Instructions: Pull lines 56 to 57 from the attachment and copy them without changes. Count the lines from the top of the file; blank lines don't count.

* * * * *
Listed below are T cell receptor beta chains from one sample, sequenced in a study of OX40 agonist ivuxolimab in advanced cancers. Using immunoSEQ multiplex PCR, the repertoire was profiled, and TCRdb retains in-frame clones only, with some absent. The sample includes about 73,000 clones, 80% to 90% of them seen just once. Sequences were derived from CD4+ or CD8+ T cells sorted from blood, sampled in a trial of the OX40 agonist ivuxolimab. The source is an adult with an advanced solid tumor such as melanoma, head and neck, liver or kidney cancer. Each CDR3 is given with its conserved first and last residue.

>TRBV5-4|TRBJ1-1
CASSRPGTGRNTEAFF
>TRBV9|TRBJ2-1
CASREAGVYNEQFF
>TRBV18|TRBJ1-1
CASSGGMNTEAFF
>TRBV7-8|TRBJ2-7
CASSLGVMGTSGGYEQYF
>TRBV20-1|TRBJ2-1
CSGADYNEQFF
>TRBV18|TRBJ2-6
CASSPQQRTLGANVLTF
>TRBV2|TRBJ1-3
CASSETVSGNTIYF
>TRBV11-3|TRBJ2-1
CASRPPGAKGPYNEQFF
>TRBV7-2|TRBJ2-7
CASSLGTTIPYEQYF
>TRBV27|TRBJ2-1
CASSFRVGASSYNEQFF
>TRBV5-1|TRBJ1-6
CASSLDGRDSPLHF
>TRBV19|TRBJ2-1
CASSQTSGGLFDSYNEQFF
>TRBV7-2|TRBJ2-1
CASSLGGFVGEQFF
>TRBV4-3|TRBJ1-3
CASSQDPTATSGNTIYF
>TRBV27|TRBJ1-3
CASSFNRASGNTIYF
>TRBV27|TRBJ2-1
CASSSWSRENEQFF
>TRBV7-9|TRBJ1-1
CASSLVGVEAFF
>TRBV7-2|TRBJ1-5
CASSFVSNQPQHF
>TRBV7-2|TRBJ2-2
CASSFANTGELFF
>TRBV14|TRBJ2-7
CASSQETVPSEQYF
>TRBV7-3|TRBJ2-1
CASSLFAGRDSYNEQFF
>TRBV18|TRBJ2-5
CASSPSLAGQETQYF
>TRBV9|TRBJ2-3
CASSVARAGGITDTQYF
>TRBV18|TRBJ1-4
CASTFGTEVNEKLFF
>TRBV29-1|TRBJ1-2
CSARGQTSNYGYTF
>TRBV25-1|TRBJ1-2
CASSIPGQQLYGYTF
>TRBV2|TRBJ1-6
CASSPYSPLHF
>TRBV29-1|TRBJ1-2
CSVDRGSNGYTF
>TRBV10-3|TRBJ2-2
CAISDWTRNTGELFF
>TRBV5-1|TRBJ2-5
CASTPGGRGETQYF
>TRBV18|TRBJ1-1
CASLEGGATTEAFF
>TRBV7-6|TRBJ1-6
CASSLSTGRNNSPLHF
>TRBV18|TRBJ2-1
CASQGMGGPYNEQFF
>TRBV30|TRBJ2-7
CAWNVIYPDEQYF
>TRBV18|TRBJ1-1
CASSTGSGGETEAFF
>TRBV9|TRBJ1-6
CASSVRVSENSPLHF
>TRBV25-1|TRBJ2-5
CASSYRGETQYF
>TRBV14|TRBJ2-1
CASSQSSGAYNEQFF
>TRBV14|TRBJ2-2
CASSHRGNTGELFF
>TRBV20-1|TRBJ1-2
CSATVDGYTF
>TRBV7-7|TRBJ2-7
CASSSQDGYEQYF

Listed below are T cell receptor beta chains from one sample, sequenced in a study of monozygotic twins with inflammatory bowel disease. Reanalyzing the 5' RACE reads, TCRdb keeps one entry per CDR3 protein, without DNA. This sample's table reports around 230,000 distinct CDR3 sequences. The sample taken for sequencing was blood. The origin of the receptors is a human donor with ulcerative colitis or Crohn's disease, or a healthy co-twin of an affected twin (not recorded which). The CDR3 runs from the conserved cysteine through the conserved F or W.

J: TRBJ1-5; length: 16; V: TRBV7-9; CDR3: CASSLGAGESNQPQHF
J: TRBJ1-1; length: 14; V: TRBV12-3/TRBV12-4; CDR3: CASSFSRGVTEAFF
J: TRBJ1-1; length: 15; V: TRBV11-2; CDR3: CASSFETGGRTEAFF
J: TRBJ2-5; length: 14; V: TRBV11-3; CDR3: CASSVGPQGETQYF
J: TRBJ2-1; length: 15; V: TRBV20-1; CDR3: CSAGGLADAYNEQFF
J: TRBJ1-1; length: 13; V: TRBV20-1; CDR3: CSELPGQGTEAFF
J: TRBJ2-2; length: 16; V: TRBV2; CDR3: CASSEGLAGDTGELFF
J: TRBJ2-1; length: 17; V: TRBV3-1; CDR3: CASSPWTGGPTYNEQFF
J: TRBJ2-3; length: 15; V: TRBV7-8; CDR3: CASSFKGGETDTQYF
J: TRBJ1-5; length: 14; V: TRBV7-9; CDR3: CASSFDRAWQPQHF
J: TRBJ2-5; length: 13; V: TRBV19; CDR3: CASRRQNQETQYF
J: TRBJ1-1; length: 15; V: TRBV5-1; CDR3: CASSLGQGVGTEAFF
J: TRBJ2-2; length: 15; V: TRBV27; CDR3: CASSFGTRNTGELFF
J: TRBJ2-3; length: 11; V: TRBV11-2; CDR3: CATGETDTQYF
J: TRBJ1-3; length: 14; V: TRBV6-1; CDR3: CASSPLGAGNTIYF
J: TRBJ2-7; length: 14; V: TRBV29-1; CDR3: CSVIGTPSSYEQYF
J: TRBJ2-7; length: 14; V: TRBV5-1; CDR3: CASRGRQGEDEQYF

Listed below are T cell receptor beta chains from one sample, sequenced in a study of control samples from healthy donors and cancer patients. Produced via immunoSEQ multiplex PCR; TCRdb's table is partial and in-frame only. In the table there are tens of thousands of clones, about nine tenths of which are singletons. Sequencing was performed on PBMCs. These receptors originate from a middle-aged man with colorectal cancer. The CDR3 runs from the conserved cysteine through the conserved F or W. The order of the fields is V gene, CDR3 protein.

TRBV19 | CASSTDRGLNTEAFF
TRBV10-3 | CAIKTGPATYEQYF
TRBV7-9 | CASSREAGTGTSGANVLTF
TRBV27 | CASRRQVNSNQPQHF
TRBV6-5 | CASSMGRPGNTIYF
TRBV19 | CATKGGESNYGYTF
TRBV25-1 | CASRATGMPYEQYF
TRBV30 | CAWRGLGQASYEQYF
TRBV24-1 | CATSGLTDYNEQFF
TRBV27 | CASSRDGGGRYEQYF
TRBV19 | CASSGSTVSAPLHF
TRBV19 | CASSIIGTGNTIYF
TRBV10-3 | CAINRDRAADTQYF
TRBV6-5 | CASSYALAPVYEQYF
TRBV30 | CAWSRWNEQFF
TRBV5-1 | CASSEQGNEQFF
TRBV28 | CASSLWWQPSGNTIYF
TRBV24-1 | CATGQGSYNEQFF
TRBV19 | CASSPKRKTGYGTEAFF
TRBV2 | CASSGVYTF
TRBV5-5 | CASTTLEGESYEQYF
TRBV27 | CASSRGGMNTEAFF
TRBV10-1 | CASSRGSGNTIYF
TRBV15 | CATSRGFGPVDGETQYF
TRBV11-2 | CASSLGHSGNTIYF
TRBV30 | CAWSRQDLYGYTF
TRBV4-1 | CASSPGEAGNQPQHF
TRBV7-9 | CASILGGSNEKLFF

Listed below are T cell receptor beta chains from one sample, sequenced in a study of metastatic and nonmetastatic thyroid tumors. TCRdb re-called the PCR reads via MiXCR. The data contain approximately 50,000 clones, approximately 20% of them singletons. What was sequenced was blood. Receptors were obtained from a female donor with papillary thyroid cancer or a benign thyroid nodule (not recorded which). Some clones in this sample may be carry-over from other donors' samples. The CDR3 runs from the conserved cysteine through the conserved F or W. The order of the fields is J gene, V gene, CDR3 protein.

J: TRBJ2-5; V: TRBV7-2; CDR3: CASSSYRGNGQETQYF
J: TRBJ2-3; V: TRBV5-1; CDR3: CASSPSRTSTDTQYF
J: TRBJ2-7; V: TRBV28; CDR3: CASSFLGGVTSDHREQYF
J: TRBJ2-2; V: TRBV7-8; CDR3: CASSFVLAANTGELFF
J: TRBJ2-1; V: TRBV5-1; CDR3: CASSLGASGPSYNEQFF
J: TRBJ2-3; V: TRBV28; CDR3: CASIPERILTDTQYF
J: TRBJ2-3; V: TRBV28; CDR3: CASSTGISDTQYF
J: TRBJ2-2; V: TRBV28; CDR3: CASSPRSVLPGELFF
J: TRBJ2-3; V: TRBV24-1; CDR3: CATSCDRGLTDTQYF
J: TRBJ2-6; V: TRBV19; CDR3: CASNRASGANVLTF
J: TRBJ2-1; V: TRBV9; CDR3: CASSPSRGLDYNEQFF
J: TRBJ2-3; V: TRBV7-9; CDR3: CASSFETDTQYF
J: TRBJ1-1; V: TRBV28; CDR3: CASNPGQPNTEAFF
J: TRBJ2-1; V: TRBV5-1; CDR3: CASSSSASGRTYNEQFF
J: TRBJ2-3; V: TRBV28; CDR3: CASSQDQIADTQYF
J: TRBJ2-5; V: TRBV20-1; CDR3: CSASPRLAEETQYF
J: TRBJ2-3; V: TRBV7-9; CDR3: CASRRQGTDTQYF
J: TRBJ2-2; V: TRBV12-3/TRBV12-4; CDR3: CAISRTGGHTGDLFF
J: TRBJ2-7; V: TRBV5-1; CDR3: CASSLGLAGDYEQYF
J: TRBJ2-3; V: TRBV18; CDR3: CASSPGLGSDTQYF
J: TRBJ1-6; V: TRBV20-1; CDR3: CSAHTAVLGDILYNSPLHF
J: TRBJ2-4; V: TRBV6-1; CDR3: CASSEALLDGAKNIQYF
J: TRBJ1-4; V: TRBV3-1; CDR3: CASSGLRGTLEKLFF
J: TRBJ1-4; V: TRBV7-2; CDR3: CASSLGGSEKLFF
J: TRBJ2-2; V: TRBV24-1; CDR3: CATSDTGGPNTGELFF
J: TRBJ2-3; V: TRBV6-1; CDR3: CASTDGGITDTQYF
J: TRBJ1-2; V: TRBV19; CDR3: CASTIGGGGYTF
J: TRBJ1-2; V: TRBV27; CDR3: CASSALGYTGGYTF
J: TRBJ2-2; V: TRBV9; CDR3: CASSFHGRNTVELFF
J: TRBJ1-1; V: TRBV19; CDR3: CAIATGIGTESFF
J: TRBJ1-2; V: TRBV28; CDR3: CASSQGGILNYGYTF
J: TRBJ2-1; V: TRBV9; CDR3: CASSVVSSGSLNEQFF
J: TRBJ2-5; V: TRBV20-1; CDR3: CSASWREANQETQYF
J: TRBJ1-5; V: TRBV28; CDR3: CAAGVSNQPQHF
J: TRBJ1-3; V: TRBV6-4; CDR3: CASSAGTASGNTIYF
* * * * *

>TRBV29-1|TRBJ1-2
CSVDRGSNGYTF